(Bloomberg) -- Don’t count on the higher U.S. 10-year bond yield everyone is expecting by year-end, as the likelihood is it will be falling back instead, according to Belal Mohammed Khan, head of investment strategy for Europe at HSBC Private Banking.
“We have a very contrarian thesis on the U.S. 10-year treasury curve,” Khan said in an interview in Geneva, where he’s based. “We expect the curve to get more flat” by the end of the year.
The U.S. 10-year treasury yield was about 2.81 percent in Europe’s morning. While the Street is betting it will rise to about 3 percent by year-end, HSBC Private Banking estimates it will be closer to 2.3 percent, Khan said, reaffirming the bank’s stance.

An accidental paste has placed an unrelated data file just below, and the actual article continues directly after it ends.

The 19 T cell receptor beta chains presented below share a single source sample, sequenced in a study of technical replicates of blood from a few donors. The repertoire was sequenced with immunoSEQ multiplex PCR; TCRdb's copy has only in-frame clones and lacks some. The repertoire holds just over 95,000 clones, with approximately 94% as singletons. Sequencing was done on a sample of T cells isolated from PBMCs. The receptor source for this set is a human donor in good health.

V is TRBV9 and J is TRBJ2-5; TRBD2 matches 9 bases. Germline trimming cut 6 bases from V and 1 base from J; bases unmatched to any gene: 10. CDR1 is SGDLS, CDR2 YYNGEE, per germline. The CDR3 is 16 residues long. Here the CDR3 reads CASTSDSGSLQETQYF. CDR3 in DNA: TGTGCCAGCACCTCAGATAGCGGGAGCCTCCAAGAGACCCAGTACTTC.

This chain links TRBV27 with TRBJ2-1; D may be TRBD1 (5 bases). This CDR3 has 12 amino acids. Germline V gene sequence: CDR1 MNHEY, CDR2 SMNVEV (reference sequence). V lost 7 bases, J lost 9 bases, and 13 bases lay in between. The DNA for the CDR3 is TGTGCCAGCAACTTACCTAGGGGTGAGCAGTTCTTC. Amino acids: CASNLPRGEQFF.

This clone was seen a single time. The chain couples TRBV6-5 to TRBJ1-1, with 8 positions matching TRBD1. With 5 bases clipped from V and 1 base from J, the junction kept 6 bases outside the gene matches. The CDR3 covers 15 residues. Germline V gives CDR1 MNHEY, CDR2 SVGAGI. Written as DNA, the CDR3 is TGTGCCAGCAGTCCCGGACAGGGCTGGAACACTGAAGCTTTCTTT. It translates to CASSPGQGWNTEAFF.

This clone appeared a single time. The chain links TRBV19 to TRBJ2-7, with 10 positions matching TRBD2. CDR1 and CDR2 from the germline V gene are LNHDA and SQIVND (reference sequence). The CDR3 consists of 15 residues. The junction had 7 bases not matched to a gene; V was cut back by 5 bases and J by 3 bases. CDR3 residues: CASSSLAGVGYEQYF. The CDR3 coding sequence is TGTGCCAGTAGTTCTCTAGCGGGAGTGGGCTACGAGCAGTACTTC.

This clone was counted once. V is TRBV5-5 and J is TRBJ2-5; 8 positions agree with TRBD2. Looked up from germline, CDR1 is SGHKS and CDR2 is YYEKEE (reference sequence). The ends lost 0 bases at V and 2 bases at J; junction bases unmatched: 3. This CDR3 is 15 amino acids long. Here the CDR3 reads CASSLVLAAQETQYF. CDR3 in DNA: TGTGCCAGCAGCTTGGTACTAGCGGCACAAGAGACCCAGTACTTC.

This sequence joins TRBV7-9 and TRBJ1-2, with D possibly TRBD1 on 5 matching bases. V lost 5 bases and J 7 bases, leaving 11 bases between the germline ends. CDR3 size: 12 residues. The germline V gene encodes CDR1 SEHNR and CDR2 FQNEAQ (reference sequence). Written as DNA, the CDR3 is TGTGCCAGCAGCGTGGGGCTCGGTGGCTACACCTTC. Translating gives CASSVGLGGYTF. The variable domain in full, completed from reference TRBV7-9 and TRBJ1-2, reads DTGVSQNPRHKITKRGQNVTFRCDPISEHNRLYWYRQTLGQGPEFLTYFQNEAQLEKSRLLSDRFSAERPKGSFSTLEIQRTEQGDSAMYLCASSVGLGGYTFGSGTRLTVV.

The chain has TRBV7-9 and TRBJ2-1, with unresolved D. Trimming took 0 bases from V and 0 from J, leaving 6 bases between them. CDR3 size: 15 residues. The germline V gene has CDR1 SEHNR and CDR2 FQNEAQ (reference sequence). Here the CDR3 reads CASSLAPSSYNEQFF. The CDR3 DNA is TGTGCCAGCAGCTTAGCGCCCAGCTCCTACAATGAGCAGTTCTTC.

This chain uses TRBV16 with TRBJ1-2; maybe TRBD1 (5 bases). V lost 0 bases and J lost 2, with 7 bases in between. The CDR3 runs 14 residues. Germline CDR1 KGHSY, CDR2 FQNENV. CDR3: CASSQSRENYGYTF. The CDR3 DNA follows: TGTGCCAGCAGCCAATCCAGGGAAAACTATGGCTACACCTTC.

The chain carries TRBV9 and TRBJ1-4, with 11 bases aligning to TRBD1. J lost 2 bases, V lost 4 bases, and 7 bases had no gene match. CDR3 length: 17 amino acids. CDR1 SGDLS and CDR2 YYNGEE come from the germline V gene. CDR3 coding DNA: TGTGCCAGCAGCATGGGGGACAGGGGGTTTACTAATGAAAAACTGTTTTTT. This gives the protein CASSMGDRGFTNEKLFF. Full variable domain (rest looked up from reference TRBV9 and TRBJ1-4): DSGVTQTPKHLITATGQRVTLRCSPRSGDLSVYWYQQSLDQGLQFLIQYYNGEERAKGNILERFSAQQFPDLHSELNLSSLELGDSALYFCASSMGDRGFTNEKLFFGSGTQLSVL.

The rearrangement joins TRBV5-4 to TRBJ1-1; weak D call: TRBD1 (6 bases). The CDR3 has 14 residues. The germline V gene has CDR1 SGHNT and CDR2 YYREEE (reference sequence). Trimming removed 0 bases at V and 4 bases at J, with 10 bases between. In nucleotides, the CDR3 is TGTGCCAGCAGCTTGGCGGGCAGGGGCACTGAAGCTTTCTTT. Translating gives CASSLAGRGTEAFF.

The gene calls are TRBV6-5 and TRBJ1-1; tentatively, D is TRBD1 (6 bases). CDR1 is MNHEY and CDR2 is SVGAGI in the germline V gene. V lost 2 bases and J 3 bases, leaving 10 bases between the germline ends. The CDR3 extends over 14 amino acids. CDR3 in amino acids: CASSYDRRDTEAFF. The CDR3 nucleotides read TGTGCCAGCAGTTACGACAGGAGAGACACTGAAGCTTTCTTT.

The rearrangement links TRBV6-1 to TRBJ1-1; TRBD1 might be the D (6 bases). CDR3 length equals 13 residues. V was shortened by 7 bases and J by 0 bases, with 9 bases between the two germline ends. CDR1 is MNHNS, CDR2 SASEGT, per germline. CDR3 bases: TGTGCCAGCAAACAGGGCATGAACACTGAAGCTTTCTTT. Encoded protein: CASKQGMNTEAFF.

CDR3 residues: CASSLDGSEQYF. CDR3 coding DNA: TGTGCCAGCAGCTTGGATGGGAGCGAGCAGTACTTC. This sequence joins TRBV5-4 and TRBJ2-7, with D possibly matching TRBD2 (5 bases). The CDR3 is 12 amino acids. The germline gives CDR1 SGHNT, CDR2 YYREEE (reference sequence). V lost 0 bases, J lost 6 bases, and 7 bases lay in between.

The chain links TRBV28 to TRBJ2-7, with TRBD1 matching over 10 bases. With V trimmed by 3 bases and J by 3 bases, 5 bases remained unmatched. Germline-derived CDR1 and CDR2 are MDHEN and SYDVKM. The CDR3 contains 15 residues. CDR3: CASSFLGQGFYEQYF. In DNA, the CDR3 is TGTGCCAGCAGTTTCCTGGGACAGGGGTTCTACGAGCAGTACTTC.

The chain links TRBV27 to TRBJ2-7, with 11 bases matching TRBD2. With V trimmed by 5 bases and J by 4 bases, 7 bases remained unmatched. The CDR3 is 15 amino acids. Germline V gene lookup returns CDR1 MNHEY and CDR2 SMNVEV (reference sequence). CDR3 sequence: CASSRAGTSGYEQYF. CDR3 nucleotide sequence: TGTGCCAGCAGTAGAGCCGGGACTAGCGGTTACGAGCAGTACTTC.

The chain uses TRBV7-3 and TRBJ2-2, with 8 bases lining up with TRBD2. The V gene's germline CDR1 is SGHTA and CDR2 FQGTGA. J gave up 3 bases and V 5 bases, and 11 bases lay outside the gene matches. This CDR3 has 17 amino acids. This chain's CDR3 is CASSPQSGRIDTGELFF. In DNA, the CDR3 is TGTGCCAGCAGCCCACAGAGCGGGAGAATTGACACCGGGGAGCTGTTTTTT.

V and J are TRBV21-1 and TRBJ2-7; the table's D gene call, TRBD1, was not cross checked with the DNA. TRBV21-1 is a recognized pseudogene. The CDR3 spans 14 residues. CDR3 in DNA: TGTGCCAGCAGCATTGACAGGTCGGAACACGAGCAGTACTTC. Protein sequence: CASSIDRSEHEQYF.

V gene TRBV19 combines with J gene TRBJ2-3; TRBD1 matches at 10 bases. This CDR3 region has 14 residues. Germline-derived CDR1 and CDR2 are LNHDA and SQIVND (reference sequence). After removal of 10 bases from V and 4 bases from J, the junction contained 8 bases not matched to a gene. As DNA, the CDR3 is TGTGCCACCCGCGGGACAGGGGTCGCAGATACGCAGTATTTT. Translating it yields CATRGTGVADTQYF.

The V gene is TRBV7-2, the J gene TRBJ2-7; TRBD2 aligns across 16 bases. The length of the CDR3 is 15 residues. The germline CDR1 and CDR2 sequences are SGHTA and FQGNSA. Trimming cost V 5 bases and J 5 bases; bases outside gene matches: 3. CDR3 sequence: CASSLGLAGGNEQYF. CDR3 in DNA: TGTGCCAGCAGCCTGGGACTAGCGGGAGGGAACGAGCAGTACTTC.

HSBC Private Banking isn’t expecting U.S. inflation “to move to such highs that it will become a problem” for the Federal Reserve, the strategist said.
“There is a cap on inflation,” Khan said. The U.S. treasury market is “still considered a safe haven. Demand for U.S. paper will remain robust.”
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